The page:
We enjoyed watching your crowdfunding video at IndieGoGo. Your product vision is very innovative and inspiring. Please send us a message on Twitter (@on3dprinting) or Email (ideas@on3dprinting.com) if you would like to collaborate on a future blog post or feature.

    Are you considering launching a free version of your software without the 3D haptic controller?

  3. [...] Similar to TinkerCAD, Sketchup, and 123D, the Anarkik 3D Design studio can be used to create designs that can be manufactured using 3D [...]

  4. I also share the view that the 3D printing will be popularized by the software. Just like traditional printers are quite boring if you don’t have any software to draw, write or publish. The machine turns magical when you see your own creations come out of it.

    We’re in the beginning of this technological era, which makes everything so exciting. Comparing back to the traditional (paper) printing: desktop publishing software and, let’s say, painting software serve different audiences and needs. It’s interesting to see 3D software players aim different segments and creating solutions for detailed needs —as we can do abundance of things with 3D printing.

    We have the Anarkik3D haptic device at our work shop and I must say it’s very cool to play around with. It’s interesting and unique tool for creating organic and artistic shapes. (Plus it looks something out of an sci-fi movie, which is always a big bonus)

    I’m an interaction designer at Tinkercad. I believe the key to the 3D printing revolution, in addition to software, is the ability to learn 3D design. A whole new world opens up when you’re not afraid of creating 3D shapes —thanks to 3D printers.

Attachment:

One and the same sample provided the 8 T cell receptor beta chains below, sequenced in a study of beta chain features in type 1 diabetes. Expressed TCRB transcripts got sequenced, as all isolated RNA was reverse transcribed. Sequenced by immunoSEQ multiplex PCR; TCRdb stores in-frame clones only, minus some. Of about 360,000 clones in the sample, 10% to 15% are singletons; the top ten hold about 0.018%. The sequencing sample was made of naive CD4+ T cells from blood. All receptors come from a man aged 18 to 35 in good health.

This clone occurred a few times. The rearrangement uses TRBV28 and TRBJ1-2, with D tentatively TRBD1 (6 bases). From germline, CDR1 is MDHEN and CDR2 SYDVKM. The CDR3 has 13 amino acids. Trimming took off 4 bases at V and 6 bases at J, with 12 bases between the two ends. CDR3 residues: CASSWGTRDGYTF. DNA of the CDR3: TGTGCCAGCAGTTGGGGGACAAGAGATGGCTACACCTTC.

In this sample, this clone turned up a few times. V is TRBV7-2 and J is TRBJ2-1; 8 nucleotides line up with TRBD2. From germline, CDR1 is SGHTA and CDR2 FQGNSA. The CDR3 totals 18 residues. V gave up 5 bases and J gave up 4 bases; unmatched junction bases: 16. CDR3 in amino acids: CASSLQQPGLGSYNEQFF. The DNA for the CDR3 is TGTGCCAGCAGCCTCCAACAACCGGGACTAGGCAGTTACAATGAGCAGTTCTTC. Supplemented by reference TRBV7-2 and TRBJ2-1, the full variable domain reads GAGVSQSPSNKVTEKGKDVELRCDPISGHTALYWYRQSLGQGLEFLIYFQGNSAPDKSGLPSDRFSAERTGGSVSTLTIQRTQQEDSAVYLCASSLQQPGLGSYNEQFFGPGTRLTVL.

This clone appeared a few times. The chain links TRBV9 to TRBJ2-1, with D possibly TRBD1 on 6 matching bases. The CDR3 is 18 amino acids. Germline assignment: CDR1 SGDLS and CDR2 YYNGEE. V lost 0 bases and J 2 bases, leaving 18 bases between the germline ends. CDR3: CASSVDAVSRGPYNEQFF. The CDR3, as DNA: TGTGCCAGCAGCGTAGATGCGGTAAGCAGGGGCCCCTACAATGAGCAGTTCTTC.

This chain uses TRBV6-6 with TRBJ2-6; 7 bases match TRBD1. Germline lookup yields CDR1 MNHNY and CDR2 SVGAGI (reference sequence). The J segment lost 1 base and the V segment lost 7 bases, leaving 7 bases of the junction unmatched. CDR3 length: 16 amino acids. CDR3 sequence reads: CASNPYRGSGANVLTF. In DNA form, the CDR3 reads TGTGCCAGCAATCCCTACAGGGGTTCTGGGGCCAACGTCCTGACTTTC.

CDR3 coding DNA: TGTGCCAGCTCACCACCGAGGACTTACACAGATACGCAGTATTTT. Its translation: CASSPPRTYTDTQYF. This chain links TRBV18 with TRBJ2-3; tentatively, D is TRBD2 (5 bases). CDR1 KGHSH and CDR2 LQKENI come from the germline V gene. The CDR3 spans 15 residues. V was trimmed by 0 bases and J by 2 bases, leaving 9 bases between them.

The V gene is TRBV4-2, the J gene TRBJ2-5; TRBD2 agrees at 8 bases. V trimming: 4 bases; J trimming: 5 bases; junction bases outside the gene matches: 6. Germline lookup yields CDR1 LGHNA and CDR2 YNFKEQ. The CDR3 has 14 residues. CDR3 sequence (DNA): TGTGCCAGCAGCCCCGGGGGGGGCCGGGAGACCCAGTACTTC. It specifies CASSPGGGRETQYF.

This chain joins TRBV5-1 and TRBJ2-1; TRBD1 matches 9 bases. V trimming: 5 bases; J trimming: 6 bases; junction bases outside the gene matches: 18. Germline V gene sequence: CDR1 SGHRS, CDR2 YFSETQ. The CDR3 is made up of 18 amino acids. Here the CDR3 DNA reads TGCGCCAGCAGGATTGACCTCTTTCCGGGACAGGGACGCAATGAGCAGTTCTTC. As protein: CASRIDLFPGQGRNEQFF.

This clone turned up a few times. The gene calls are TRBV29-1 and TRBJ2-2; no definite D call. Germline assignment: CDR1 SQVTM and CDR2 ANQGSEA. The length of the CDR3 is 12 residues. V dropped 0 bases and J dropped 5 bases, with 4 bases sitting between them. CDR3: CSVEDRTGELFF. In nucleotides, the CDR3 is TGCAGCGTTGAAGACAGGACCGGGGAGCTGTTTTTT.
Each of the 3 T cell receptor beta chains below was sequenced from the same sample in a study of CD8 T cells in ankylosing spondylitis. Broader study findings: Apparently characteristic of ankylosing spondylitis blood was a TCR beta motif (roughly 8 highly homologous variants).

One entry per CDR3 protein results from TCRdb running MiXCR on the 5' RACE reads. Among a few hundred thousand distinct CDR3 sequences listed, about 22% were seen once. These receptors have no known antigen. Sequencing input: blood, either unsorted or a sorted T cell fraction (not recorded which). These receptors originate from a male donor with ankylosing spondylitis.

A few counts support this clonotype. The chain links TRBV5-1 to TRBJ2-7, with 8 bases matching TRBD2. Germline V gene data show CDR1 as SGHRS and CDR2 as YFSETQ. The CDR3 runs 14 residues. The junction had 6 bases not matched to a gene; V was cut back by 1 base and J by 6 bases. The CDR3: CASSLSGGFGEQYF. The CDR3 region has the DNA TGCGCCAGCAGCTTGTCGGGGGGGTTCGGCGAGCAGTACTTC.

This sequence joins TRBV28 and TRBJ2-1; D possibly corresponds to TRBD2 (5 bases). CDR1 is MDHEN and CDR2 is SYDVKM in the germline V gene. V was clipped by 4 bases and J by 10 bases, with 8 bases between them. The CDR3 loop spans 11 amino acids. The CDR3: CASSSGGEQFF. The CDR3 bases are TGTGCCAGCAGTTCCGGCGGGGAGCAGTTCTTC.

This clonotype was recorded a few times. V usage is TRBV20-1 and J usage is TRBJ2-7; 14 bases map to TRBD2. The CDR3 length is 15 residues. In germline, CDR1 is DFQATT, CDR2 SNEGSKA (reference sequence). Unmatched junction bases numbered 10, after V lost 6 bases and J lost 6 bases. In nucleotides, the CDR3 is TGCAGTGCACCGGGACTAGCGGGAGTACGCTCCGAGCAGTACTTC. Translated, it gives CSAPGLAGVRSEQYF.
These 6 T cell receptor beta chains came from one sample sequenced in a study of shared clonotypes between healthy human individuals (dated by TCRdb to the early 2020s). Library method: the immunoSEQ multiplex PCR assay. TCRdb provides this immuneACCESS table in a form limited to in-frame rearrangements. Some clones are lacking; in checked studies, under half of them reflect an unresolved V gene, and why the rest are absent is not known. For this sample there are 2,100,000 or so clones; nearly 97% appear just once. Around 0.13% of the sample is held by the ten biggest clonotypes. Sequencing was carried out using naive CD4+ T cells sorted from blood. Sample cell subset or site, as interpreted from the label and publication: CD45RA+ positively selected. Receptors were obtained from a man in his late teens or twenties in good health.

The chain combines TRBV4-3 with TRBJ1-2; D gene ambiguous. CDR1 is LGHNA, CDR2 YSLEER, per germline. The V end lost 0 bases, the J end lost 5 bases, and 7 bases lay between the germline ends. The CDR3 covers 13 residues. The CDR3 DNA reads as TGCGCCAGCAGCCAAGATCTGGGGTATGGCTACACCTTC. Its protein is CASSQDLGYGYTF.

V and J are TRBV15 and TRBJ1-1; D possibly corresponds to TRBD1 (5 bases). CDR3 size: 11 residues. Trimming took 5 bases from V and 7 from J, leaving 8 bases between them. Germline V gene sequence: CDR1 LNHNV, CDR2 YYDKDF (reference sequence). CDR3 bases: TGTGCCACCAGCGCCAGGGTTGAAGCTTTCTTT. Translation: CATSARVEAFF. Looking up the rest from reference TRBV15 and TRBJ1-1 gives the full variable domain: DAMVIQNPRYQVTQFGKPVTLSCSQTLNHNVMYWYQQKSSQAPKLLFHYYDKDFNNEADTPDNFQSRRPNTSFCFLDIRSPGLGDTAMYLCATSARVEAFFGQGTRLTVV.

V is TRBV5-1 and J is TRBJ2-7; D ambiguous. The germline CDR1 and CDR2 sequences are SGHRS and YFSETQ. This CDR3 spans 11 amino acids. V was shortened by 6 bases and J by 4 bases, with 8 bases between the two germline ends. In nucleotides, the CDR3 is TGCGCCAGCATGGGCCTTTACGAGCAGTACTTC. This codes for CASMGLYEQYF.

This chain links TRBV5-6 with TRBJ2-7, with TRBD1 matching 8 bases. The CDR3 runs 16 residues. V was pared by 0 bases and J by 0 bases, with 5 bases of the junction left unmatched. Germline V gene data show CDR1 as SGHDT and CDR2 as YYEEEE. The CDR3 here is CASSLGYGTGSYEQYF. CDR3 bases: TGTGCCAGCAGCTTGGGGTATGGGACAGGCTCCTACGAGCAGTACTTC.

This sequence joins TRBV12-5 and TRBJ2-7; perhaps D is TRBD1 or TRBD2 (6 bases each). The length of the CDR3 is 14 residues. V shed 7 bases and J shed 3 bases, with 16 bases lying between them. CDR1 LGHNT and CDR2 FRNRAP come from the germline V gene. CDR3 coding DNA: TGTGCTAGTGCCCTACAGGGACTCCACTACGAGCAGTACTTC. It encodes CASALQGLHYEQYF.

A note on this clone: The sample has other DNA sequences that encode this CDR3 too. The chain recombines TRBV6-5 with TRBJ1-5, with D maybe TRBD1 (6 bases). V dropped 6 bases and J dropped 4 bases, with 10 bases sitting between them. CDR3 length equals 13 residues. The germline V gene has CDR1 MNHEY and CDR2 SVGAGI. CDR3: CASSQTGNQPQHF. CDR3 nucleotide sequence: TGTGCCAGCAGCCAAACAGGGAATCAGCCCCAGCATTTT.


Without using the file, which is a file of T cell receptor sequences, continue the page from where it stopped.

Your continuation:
The abundance of under 15-years-old Tinkercad users makes me super happy. The playfulness and exploration of these kids (still years away from choosing whether to study engineering or not) show that 3D design can be a skill we all have. Not only for those highly trained. We’re seeing amazing learning curve on the complexity of 3D models in the Tinkercad community. When technical constrains are hidden and playground is all you see, creativity bubbles up.

    Like Ann, I believe these kids, with playfulness, growing 3D design skills and good tools, will make the next industrial revolution happen.

  5. [...] reviewed 123D, Sketchup and Tinkercad and later featured Anarkik3D, a crowdfunding hopeful. Although SketchUp was not necessarily the [...]

  6. [...] last week. Tinkercad allows mainstream consumers to design 3D models in their web browser for free, competing with traditional professional software costing thousands of dollars. Below are some excerpts from the [...]

  7. [...] 9. A review of 3D modeling software Tinkercad, SketchUp, and 123D. [...]

  8. 3DmodelerDy says:

    All in all talking about 3D printing I can say that this is the best innovation for now. Because it opens wider opportunities to all of us. Now 3D printing is maybe costing too much, but in the future, after about 3-4 years when this thing will be available for everyone I think people will no go to fix theirs broken things but they will create another one.

    The side that everyone can use different material to print model shows us that it is really universal thing. If we now can create real guns just from  weapons 3D model, that some time ago was 2D model.. to cookies to eat for a Christmas..or clothes for fashion shows.. 

    Also more and more people are talking about  3D printing use for medicine. I think this is extremely important to our lives.. to change them or make easier. I think that in the near future we will know how to print real heart with all of  its functions and use it for people as an implant. or are there printed it yet ? Hope this innovation goes far..